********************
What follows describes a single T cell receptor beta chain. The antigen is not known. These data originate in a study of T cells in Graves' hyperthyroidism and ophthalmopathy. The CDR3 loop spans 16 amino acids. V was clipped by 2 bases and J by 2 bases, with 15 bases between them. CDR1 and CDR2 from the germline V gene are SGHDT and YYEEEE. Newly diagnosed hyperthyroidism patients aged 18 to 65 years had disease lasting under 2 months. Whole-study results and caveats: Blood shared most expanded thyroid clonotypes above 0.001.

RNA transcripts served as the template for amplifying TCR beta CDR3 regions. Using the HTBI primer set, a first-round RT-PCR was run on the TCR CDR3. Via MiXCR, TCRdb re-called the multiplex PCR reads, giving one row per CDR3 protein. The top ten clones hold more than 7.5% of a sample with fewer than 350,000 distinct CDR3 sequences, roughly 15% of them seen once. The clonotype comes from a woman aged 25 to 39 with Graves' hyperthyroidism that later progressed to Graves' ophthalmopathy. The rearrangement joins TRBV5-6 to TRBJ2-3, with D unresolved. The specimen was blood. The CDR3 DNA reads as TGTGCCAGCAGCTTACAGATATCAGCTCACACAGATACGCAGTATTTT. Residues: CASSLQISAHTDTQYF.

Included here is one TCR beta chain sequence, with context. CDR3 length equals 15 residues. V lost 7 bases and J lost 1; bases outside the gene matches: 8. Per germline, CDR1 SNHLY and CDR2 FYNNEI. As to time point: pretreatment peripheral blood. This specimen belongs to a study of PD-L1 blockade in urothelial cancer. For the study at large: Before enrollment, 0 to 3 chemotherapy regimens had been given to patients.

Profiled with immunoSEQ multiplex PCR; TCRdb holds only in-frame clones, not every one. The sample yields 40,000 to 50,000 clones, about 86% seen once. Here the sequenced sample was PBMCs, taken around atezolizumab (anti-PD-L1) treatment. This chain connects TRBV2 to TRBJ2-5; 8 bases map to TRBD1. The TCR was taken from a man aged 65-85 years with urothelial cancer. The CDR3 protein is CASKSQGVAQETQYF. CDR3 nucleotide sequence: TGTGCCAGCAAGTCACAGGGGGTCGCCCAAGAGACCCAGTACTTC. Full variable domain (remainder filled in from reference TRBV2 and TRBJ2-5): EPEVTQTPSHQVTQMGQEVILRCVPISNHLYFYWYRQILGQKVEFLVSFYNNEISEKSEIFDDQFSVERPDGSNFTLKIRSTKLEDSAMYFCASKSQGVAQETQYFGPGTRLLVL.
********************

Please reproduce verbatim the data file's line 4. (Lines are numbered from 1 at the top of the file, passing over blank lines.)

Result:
Profiled with immunoSEQ multiplex PCR; TCRdb holds only in-frame clones, not every one. The sample yields 40,000 to 50,000 clones, about 86% seen once. Here the sequenced sample was PBMCs, taken around atezolizumab (anti-PD-L1) treatment. This chain connects TRBV2 to TRBJ2-5; 8 bases map to TRBD1. The TCR was taken from a man aged 65-85 years with urothelial cancer. The CDR3 protein is CASKSQGVAQETQYF. CDR3 nucleotide sequence: TGTGCCAGCAAGTCACAGGGGGTCGCCCAAGAGACCCAGTACTTC. Full variable domain (remainder filled in from reference TRBV2 and TRBJ2-5): EPEVTQTPSHQVTQMGQEVILRCVPISNHLYFYWYRQILGQKVEFLVSFYNNEISEKSEIFDDQFSVERPDGSNFTLKIRSTKLEDSAMYFCASKSQGVAQETQYFGPGTRLLVL.